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5 Ways Just About Anyone Should Be Leveraging Predictive Analytics
Sure, you're collecting a lot of data, but are you using it to predict future outcomes? Columnist David Booth discusses the ways you can apply predictive analytics to increase performance throughout your organization.
If you’re a marketer, then you know the power of data. Never before have we had more access to more data than we do right now; and for many organizations, the struggle to collect it, integrate it and store it is challenge enough. But for those who can shift their focus to using that data to enable better decisions, it is an incredible competitive advantage.
And I’m not talking about reporting here. Sure, it’s interesting to know what happened in the past, and those monthly 50-megabyte Excel files might even get read once in a while, but the organizations that are using their data to look toward and predict future outcomes are leaping ahead and uncovering enormous value.
Now, don’t stop reading just because you don’t have a team of ex-NASA Ph.D.s on staff. While there is indeed some very sophisticated work going on in the data sciences these days, predictive analytics is something that’s within reach for just about everyone.
Predictive analytics is nothing more than a way to help identify the likelihood of future outcomes based upon historical data. It can be used to optimize just about anything you can measure or define, increasing your most important measures of success.
Predictive models are quite different from descriptive ones, which can tell you what happened in the past, or diagnostic models that help explain why something has happened.
So, what are some of the applications of predictive analytics that you might be able to use right now? Well, here are five that can get you started in thinking about how you can use your data to boost performance across the different initiatives in your organization.
While we’re all chasing conversions, we also know that it’s important to understand who is converting, and this is where understanding and targeting the right prospects comes in. With the wealth of customer data you likely already have, there are quite a few things that predictive analytics can help with.
- Customer Loyalty. Predictive models can help you understand what behaviors and segments indicate a propensity to keep on consuming your products and services, as well as the behaviors and attributes that are likely to trigger a switch to another brand.
- Lifetime Value. As you’re courting prospects and evaluating your customer base, you can use your data to predict the net profit that will be attributed to the entire future relationship, and you can target your outreach, marketing campaigns, loyalty programs and more accordingly.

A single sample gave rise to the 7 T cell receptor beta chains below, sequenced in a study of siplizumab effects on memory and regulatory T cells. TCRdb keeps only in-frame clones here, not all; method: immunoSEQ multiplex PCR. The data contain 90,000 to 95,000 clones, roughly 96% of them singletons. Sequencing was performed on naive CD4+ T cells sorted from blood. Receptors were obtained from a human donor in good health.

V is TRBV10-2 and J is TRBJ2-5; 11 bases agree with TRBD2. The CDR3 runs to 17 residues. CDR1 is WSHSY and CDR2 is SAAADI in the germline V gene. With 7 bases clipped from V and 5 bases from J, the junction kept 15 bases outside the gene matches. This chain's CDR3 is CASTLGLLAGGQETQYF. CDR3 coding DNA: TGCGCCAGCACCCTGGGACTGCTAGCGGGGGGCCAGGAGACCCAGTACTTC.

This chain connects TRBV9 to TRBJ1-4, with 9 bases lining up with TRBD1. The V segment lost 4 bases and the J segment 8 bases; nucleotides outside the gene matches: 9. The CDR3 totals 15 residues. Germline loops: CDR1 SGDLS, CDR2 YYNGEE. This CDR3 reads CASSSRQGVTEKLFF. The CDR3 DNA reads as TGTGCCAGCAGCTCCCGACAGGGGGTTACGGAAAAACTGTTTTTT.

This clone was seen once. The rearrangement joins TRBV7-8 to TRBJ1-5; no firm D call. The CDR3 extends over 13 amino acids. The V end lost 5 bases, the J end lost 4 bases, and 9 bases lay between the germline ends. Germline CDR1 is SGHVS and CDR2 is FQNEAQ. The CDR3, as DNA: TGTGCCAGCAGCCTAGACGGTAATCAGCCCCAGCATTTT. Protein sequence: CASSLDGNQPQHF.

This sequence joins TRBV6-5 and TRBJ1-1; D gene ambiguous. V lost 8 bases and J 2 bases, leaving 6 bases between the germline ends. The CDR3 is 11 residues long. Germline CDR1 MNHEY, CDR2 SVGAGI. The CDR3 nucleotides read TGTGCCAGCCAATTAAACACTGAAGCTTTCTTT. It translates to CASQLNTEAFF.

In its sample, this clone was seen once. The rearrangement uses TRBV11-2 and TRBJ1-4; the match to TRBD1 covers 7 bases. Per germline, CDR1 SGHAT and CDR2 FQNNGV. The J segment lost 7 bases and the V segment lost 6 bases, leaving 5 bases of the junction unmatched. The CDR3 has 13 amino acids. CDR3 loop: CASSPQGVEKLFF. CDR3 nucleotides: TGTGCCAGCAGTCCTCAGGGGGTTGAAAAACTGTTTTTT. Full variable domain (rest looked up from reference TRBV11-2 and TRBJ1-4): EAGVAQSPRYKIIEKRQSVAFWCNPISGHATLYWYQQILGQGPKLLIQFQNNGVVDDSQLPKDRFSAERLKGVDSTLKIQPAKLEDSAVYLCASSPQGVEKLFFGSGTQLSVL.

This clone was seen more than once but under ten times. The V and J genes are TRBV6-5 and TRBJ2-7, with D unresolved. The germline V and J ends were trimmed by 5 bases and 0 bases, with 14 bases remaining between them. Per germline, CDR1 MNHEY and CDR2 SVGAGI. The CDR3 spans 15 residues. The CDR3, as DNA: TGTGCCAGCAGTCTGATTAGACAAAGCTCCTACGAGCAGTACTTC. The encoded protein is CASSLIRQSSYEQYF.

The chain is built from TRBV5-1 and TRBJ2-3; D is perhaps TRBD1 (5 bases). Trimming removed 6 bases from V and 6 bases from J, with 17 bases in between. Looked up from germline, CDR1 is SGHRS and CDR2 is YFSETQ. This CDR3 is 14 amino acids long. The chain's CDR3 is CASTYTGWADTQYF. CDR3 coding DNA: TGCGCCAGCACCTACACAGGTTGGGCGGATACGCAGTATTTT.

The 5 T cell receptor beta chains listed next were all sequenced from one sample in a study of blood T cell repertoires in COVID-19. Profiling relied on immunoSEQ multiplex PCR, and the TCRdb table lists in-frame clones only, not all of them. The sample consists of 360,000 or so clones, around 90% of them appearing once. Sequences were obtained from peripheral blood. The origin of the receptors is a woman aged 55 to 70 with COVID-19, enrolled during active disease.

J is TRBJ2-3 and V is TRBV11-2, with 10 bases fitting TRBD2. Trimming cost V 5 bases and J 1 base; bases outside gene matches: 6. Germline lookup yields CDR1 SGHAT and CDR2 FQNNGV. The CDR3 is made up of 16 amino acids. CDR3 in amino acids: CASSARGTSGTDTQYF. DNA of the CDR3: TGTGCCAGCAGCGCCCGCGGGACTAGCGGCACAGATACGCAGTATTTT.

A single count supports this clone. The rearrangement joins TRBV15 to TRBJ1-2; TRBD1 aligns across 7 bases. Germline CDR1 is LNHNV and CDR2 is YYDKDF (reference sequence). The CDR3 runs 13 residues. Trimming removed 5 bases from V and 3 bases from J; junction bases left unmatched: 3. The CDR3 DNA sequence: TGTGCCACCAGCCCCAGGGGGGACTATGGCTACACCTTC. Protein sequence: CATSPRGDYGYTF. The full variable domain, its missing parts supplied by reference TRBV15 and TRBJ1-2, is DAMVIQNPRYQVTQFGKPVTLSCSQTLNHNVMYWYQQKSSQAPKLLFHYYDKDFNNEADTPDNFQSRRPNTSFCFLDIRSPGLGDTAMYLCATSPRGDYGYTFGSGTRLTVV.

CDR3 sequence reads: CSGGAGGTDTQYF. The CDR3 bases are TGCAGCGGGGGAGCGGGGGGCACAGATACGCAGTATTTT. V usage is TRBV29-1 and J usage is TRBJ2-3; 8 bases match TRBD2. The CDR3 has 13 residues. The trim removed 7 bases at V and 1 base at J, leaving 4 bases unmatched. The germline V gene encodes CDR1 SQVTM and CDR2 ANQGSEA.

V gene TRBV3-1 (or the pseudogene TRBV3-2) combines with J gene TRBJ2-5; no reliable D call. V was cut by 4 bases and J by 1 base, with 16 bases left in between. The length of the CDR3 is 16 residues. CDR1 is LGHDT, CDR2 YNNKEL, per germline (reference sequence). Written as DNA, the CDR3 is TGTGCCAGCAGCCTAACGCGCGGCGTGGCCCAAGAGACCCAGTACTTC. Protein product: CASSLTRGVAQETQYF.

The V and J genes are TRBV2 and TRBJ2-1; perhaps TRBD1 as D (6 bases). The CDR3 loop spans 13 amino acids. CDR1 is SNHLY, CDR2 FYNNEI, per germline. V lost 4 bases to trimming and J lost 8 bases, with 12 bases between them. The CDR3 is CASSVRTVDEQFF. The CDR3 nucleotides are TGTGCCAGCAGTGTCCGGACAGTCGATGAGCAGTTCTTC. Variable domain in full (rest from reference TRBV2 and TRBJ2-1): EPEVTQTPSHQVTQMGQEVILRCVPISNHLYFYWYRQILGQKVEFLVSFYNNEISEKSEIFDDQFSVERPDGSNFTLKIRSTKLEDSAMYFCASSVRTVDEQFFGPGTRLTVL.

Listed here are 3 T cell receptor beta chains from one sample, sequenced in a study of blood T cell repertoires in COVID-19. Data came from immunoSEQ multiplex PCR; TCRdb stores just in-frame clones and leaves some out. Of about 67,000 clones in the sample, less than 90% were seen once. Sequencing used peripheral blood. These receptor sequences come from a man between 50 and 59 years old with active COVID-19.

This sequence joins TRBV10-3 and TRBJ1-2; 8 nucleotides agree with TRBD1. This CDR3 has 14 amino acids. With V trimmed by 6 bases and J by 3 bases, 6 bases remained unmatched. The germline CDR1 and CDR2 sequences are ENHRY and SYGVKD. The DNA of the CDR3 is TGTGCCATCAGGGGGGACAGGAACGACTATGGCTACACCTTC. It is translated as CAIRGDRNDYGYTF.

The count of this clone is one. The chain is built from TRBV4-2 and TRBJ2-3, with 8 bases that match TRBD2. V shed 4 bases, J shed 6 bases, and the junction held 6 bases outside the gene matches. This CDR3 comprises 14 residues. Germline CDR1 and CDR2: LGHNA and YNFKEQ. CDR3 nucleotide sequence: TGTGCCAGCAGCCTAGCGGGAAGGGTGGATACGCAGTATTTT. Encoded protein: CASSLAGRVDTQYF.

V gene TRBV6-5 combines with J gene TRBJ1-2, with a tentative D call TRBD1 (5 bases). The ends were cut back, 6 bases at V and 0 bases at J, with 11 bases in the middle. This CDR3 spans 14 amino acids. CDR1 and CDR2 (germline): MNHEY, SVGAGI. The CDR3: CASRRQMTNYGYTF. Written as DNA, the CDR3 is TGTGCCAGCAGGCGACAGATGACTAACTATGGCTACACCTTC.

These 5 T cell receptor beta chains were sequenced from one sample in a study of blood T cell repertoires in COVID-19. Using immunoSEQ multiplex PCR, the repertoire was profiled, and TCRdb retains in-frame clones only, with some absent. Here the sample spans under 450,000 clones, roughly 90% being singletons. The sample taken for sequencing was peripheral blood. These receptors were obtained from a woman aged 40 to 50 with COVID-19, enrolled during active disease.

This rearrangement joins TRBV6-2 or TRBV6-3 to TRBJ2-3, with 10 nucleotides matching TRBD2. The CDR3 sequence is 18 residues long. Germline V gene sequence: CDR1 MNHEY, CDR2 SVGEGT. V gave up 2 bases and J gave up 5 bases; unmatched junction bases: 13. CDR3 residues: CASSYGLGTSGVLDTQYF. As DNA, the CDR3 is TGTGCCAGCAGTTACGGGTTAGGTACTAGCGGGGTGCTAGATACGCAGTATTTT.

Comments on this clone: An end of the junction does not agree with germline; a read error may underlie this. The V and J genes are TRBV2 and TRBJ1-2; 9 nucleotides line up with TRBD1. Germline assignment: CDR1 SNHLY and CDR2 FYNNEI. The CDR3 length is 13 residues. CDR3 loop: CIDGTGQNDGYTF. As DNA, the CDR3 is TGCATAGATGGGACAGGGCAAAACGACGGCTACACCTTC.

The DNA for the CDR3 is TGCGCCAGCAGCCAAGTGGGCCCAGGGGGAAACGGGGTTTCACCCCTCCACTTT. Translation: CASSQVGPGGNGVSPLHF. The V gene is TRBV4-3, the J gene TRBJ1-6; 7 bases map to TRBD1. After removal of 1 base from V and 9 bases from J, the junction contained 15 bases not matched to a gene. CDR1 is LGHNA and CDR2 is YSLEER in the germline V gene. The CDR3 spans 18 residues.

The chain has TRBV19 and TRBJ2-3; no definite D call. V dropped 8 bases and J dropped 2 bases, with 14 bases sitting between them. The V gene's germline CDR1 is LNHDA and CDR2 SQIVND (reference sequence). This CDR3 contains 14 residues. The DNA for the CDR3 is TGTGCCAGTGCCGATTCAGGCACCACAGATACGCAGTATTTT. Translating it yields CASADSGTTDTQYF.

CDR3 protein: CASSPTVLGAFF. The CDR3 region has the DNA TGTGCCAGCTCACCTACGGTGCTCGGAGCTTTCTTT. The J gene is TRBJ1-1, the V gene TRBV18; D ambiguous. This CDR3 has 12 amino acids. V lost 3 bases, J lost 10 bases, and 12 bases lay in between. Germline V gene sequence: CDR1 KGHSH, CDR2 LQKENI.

- Churn. Losing valuable customers is bad for business, and predicting the risk of an individual abandoning you and your brand can drive more targeted and personalized retention programs.
- Market Basket. You can use predictive analytics to understand what products are likely to be purchased together and which are likely to be purchased after one another over certain periods of time to better anticipate your buyers’ purchasing behaviors.
Predictive analytics is very often used in better allocating marketing budgets. The latest tools and techniques, coupled with the swath of data being generated on every impression and click, provide a tremendous opportunity to get the most out of every marketing dollar you’re spending.
- Marketing/Media Mix. You’re likely spending money across lots of different channels, up and down the funnel. Being able to attribute value to each touchpoint in the path to purchase and predict the budget allocation that will perform the best can get you more performance out of less spend.
Audience Targeting. The “spray and pray” targeting tactic is becoming less and less useful as we gain more and more data about who is likely to become a customer and where we can find them.
Predicting the probability of an audience to become a customer — and the value he or she may provide over a lifetime — can identify the marketing dollars that are being wasted and focus on high value prospects.
- Purchase Intent. Using behavioral and customer data to predict the intent to purchase for any lead or prospect can be enormously valuable to any organization, and this can even be modeled to predict digital’s role in driving offline sales.
Websites & Apps